Godzilla is a kaijuu, a fictional Japanese giant monster. His first film was Ishiro Honda's 1954 film "Gojira", and since then, he has made many more appearances, and has become a pop-culture icon. In total, Godzilla has appeared in 28 films, all of which were produced by Toho Company Ltd. Godzilla has also appeared in numerous comic books, video games, and novels.
Godzilla is one of the most recognizable symbols of Japanese popular culture worldwide and remains an important facet of Japanese films, embodying the kaiju subset of the tokusatsu genre. He has been considered a filmographic metaphor for the United States, as well as an allegory of nuclear weapons in general. The earlier Godzilla films, especially the original Godzilla, portrayed Godzilla as a frightening, nuclear monster. Godzilla represented the fears that many Japanese held about the nuclear attacks on Hiroshima and Nagasaki, and the possibility of recurrence.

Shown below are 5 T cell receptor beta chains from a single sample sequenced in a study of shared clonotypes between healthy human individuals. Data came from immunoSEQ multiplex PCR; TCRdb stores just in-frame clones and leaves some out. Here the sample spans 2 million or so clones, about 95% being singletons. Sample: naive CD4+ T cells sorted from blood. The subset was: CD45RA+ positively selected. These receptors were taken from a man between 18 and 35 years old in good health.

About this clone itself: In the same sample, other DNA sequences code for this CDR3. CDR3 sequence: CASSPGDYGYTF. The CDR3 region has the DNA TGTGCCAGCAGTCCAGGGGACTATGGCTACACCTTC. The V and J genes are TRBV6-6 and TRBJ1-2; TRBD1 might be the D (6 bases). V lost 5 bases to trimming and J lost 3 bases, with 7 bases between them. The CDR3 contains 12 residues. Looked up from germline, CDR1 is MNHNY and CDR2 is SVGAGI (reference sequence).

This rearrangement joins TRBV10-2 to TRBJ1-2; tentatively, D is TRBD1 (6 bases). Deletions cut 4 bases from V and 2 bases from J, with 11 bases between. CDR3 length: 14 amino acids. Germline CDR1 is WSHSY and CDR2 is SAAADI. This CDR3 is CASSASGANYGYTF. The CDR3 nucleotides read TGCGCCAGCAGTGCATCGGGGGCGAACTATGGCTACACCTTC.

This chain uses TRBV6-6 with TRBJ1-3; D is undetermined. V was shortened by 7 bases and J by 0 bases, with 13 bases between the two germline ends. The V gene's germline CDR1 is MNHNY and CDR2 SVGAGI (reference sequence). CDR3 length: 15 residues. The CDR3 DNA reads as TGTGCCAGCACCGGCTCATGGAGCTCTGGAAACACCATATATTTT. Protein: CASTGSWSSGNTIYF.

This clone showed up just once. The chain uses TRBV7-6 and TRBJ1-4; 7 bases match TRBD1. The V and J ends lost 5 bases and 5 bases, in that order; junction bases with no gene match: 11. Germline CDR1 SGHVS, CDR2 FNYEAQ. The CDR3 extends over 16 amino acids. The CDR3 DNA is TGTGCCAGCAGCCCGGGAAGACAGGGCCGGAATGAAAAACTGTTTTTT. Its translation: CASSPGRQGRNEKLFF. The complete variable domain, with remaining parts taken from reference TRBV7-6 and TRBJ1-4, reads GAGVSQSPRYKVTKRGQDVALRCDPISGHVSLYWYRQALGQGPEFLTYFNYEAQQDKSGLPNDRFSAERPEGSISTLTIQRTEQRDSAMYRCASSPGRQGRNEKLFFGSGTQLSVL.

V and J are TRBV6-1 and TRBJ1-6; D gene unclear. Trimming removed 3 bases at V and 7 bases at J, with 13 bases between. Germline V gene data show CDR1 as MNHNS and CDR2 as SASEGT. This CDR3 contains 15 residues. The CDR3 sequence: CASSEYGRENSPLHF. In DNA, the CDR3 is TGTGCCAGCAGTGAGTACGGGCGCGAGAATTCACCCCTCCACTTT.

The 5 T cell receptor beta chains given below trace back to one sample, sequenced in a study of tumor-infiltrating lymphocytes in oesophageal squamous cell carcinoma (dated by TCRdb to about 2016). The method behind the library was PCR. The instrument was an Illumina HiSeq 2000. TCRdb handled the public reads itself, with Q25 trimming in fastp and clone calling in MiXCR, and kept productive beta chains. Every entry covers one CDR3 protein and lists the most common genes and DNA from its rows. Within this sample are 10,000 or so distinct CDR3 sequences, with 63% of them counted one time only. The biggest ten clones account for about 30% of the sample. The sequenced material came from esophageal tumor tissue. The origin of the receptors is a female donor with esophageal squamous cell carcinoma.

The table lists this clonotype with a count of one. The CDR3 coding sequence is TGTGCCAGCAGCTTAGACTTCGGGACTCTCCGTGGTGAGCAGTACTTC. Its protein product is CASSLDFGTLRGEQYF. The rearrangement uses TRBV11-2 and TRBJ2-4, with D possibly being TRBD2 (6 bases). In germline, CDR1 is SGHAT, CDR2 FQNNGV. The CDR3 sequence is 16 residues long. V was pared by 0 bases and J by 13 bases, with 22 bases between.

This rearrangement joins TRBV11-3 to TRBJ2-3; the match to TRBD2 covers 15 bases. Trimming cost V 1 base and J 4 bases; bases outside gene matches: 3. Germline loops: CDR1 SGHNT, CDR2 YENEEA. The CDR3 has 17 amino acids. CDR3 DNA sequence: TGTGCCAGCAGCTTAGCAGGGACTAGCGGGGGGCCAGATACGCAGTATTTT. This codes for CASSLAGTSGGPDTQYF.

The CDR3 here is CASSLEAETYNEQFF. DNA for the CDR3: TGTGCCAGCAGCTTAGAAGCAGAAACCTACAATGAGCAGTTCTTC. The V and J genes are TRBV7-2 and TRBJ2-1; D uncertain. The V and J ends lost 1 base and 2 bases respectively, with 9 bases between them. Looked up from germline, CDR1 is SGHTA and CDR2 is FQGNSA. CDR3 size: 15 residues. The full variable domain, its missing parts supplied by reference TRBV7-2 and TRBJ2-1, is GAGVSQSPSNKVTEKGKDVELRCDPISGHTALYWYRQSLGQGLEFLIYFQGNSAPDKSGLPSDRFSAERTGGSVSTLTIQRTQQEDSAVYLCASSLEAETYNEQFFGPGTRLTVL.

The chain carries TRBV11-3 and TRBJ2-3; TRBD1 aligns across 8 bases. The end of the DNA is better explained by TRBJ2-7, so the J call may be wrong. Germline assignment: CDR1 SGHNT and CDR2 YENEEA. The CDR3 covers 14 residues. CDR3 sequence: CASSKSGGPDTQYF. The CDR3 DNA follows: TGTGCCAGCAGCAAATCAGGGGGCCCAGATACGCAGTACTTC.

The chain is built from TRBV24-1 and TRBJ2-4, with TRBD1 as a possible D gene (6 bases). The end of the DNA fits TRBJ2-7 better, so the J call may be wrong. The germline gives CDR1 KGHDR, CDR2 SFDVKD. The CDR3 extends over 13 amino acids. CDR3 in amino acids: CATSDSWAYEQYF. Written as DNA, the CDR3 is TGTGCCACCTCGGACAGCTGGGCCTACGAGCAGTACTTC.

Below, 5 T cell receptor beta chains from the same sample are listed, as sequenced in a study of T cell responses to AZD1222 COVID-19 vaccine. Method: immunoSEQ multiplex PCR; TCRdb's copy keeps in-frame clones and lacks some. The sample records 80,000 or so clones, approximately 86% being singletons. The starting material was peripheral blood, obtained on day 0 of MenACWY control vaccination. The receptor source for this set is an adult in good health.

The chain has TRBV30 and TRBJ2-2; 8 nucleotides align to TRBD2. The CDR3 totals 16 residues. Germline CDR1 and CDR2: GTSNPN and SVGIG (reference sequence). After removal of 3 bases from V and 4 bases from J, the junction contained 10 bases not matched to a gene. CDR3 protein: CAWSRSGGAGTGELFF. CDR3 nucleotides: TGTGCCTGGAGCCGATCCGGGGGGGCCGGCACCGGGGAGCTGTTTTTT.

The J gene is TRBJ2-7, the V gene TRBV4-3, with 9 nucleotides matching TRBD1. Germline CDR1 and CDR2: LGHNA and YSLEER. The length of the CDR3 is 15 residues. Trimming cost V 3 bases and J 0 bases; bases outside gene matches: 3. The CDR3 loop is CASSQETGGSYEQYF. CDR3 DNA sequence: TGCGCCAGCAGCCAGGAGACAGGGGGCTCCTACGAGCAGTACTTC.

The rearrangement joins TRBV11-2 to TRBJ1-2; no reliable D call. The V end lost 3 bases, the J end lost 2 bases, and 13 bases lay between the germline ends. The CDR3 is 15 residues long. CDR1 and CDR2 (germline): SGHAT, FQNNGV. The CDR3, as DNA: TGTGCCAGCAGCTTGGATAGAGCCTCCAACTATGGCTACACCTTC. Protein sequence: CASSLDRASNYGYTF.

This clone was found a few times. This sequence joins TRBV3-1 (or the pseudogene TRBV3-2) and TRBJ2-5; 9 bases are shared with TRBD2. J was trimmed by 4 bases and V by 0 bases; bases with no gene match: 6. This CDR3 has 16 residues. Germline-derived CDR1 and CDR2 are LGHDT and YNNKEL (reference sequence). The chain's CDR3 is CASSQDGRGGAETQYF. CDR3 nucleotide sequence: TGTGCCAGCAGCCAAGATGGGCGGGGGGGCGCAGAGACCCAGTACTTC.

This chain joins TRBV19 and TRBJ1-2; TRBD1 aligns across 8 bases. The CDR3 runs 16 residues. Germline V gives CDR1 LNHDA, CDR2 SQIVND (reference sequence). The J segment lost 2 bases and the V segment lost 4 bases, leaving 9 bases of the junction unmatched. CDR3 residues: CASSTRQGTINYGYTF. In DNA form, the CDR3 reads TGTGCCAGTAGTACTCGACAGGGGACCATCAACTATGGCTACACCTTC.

As the series progressed, so did Godzilla, changing into a less destructive and more heroic character as the films became geared towards children. Since then, the character has fallen somewhere in the middle, sometimes portrayed as a protector of the Earth (notably Japan) from external threats and other times as a bringer of destruction. Godzilla is also the second of only three fictional characters to have won the MTV Lifetime Achievement Award, which was awarded in 1996.
In 1998, TriStar Pictures produced a remake set in New York City, directed by Roland Emmerich and starring Matthew Broderick; the film's name was simply Godzilla. Despite negative reviews and negative Godzilla fan reaction, the film was a financial success, taking in nearly $380 million worldwide and spawned an animated television series called Godzilla: The Series.